Astral Weeks is a deeply personal and dark album that caught the world off guard, considering the album’s release was fresh off the overwhelming success of his first single, “Brown-Eyed Girl”. Any listener expecting replication of the hit was in for a curveball loaded with advanced lyricism and a signature blend of folk, jazz, blues, Celtic music for his sophomore album. That move would catapult Van Morrison to higher popularity and earn him celebration as one of the most important songwriters in history.
Plenty of modern artists have been influenced by Morrison’s musical genius and paved their own unique paths with similar genre experimentation and songwriting. At first listen, you will catch on to songs by Michael Kiwanuka, Dan Auerbach (of the Black Keys), and Counting Crows quickly— they echo Morrison’s influence in obvious but interesting detail. Counting Crows even slip a reference to “Sweet Thing” in “Round Here”, so take a listen and see if you can catch it.
Iron & Wine and Wilco take successful strides in blending numerous genres in their songs featured on this playlist. While Sam Beam blends flamenco, experimental, and folk influences to perform the haunting “Boy With a Coin”, Wilco redefine modern alt-country with “Jesus, Etc”.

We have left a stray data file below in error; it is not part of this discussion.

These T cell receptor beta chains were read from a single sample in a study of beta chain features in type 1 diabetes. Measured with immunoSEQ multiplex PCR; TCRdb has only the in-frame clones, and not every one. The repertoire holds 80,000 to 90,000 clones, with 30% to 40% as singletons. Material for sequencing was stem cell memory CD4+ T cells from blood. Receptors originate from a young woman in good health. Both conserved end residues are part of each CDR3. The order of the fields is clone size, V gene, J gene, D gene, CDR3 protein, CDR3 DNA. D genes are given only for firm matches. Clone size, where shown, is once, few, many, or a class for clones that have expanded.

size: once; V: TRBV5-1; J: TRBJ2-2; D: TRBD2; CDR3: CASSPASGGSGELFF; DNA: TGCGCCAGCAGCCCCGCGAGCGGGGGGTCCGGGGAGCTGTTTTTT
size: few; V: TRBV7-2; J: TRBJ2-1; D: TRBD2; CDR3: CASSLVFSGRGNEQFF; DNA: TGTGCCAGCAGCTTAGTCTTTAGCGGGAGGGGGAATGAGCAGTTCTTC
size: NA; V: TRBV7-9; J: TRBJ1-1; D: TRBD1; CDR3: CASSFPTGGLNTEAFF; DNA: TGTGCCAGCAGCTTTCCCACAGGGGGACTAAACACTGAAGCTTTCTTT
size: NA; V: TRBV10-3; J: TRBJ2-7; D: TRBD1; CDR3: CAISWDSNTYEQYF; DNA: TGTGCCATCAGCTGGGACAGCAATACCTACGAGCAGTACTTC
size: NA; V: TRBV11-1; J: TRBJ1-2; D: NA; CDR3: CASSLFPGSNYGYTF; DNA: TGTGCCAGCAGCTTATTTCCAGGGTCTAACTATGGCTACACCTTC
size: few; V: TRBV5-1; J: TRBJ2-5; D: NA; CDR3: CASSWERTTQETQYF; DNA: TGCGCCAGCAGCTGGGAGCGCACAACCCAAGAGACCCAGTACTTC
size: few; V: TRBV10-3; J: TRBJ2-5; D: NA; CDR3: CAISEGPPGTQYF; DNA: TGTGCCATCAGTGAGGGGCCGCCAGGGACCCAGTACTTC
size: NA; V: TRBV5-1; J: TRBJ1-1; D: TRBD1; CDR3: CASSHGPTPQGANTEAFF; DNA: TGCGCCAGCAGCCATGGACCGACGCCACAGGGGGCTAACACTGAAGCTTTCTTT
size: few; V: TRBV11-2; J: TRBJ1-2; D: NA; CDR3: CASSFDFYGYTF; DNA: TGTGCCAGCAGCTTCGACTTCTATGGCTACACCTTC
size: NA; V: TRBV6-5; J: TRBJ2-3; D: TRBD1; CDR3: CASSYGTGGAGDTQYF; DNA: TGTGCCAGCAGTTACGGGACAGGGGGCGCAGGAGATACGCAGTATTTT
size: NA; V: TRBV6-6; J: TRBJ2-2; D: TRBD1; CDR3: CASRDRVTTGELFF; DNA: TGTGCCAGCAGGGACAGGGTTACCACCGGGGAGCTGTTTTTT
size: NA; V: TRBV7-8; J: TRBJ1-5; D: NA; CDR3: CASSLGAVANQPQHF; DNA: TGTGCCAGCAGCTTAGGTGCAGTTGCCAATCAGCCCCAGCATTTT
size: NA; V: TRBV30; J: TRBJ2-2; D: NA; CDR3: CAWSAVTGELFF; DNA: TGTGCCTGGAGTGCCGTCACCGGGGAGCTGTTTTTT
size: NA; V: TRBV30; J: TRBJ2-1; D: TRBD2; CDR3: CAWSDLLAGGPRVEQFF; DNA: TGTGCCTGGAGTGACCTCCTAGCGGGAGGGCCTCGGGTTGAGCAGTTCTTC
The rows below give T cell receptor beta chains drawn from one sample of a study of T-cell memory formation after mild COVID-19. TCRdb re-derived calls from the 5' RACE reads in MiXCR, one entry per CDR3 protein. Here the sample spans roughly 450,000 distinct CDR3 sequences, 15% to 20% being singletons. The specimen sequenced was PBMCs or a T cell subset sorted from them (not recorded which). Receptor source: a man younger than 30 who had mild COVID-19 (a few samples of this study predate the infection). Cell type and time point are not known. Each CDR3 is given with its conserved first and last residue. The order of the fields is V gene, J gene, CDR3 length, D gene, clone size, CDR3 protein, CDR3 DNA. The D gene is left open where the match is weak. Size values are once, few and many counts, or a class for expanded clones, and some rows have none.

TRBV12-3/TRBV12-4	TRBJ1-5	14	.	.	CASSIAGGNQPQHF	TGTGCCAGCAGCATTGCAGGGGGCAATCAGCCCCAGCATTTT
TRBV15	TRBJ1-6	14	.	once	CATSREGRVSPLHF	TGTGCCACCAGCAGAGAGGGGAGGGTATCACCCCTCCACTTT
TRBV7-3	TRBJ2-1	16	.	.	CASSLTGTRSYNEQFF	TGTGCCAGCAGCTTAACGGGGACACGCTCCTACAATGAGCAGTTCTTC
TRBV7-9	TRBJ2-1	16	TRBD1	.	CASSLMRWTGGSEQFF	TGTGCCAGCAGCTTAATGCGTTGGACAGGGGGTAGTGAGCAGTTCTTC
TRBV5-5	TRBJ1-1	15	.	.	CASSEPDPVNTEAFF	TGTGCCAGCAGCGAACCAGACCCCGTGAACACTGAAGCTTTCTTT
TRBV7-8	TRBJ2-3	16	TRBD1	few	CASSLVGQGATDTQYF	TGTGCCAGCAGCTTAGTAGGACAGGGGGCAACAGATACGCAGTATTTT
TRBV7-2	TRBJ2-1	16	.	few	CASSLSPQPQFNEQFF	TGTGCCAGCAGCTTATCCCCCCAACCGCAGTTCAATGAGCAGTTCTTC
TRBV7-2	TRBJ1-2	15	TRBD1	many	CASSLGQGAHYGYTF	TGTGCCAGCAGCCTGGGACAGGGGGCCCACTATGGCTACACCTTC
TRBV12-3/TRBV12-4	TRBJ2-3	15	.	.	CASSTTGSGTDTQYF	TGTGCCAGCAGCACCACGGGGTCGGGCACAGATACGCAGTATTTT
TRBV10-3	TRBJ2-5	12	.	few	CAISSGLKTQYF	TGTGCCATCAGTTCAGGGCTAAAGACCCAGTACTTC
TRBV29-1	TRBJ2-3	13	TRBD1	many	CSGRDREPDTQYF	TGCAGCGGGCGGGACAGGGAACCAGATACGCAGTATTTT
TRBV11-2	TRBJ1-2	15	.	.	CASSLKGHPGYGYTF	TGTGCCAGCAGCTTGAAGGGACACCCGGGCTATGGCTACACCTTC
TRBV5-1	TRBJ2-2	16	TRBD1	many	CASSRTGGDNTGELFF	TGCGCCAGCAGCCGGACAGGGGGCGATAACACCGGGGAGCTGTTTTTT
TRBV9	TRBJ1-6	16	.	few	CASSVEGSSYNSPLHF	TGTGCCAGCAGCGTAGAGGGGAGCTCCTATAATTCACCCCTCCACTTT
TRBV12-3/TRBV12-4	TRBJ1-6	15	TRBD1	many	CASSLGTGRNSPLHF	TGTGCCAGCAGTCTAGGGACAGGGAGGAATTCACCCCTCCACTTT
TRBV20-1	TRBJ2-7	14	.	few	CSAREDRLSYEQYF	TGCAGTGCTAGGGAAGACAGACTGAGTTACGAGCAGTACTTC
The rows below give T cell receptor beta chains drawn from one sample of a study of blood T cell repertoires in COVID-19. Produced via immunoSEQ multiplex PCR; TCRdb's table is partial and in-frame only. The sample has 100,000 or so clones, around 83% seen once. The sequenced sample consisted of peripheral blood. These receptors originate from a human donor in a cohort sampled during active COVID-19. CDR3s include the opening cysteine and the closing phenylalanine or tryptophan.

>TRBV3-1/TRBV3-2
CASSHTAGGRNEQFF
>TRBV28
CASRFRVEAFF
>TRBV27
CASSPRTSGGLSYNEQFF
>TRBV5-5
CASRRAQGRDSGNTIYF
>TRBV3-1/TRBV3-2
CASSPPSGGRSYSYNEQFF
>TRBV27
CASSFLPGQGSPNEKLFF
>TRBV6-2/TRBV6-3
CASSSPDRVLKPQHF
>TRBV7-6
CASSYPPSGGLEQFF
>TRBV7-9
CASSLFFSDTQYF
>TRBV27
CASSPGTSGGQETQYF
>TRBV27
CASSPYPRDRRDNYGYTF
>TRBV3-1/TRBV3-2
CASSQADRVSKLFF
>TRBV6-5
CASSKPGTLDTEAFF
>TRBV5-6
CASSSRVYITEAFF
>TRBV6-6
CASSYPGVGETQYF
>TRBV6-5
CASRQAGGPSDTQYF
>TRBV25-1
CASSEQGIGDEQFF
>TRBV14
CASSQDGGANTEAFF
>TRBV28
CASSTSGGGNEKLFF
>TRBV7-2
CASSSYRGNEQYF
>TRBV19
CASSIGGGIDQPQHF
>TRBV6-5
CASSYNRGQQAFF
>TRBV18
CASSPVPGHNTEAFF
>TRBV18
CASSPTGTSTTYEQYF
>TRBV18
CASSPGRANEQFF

Fleet Foxes frontman Robin Peckhold was enamored by Astral Weeks’ intimate qualities and wanted to transport listeners to another world, just as Morrison did, with their sophomore album, Helplessness Blues. “Bedouin Dress” is one of the most straightforward cuts from the dynamic folk album and is featured here. Father John Misty and Weezer do the same on I Love You Honeybear and Pinkerton, respectively, but bring Morrison’s sadness to the forefront with “Holy Shit” and “Butterfly”.
Van Morrison explores his delivery and vocal range extensively on Astral Weeks, making some lyrics feel more poignant and giving the album’s more sad tones some optimism. Jeff Buckley and Bon Iver experiment similarly with their gorgeous falsettos. Justin Vernon’s crystalline vocals on “Re: Stacks” lend greater impact and emotional resonance to the song’s lyrics.
Morrison is also a Irish folk forefather to Glen Hansard (also of the Swell Season) and Damien Rice, who have carried the torch to much success in modern music. Hansard performs a blistering cover of Astral Weeks, and the same intensity is achieved on “Say It to Me Now”, a major highlight from the score of Once. Damien Rice takes on a calmer demeanor on “Volcano” with vocalist Lisa Hannigan.